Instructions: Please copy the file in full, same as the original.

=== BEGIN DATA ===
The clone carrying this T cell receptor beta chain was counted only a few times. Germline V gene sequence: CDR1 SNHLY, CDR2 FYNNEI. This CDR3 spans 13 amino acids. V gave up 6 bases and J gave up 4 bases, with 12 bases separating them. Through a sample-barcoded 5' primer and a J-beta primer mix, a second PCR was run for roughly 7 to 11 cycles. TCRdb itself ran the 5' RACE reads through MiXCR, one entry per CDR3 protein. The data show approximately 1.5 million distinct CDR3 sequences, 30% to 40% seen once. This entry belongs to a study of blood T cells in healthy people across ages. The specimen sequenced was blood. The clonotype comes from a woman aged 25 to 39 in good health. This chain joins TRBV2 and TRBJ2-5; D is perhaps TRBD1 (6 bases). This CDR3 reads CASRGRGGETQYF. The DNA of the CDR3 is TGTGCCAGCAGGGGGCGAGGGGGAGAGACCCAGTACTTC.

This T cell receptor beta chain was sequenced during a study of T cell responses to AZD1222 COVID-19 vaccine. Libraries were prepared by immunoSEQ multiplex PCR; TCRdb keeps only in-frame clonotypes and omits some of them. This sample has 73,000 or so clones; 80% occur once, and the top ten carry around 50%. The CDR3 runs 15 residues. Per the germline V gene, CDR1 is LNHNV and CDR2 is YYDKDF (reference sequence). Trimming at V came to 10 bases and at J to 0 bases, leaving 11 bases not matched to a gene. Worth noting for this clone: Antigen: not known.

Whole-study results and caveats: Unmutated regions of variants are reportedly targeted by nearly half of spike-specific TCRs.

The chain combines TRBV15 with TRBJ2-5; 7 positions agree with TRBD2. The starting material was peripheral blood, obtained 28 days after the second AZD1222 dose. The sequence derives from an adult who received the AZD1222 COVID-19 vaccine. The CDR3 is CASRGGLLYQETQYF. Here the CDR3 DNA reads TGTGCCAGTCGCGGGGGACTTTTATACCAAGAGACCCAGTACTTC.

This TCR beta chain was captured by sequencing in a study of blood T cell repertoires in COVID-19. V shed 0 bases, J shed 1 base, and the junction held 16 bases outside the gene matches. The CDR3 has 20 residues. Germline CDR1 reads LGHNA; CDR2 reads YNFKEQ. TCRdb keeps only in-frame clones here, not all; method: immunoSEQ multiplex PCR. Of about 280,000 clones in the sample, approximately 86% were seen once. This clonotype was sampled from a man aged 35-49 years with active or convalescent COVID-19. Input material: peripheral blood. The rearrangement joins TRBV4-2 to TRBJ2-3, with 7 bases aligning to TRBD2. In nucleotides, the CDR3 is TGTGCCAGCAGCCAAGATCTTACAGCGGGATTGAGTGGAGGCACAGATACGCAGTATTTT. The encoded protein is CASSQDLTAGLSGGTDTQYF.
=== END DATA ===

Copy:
The clone carrying this T cell receptor beta chain was counted only a few times. Germline V gene sequence: CDR1 SNHLY, CDR2 FYNNEI. This CDR3 spans 13 amino acids. V gave up 6 bases and J gave up 4 bases, with 12 bases separating them. Through a sample-barcoded 5' primer and a J-beta primer mix, a second PCR was run for roughly 7 to 11 cycles. TCRdb itself ran the 5' RACE reads through MiXCR, one entry per CDR3 protein. The data show approximately 1.5 million distinct CDR3 sequences, 30% to 40% seen once. This entry belongs to a study of blood T cells in healthy people across ages. The specimen sequenced was blood. The clonotype comes from a woman aged 25 to 39 in good health. This chain joins TRBV2 and TRBJ2-5; D is perhaps TRBD1 (6 bases). This CDR3 reads CASRGRGGETQYF. The DNA of the CDR3 is TGTGCCAGCAGGGGGCGAGGGGGAGAGACCCAGTACTTC.

This T cell receptor beta chain was sequenced during a study of T cell responses to AZD1222 COVID-19 vaccine. Libraries were prepared by immunoSEQ multiplex PCR; TCRdb keeps only in-frame clonotypes and omits some of them. This sample has 73,000 or so clones; 80% occur once, and the top ten carry around 50%. The CDR3 runs 15 residues. Per the germline V gene, CDR1 is LNHNV and CDR2 is YYDKDF (reference sequence). Trimming at V came to 10 bases and at J to 0 bases, leaving 11 bases not matched to a gene. Worth noting for this clone: Antigen: not known.

Whole-study results and caveats: Unmutated regions of variants are reportedly targeted by nearly half of spike-specific TCRs.

The chain combines TRBV15 with TRBJ2-5; 7 positions agree with TRBD2. The starting material was peripheral blood, obtained 28 days after the second AZD1222 dose. The sequence derives from an adult who received the AZD1222 COVID-19 vaccine. The CDR3 is CASRGGLLYQETQYF. Here the CDR3 DNA reads TGTGCCAGTCGCGGGGGACTTTTATACCAAGAGACCCAGTACTTC.

This TCR beta chain was captured by sequencing in a study of blood T cell repertoires in COVID-19. V shed 0 bases, J shed 1 base, and the junction held 16 bases outside the gene matches. The CDR3 has 20 residues. Germline CDR1 reads LGHNA; CDR2 reads YNFKEQ. TCRdb keeps only in-frame clones here, not all; method: immunoSEQ multiplex PCR. Of about 280,000 clones in the sample, approximately 86% were seen once. This clonotype was sampled from a man aged 35-49 years with active or convalescent COVID-19. Input material: peripheral blood. The rearrangement joins TRBV4-2 to TRBJ2-3, with 7 bases aligning to TRBD2. In nucleotides, the CDR3 is TGTGCCAGCAGCCAAGATCTTACAGCGGGATTGAGTGGAGGCACAGATACGCAGTATTTT. The encoded protein is CASSQDLTAGLSGGTDTQYF.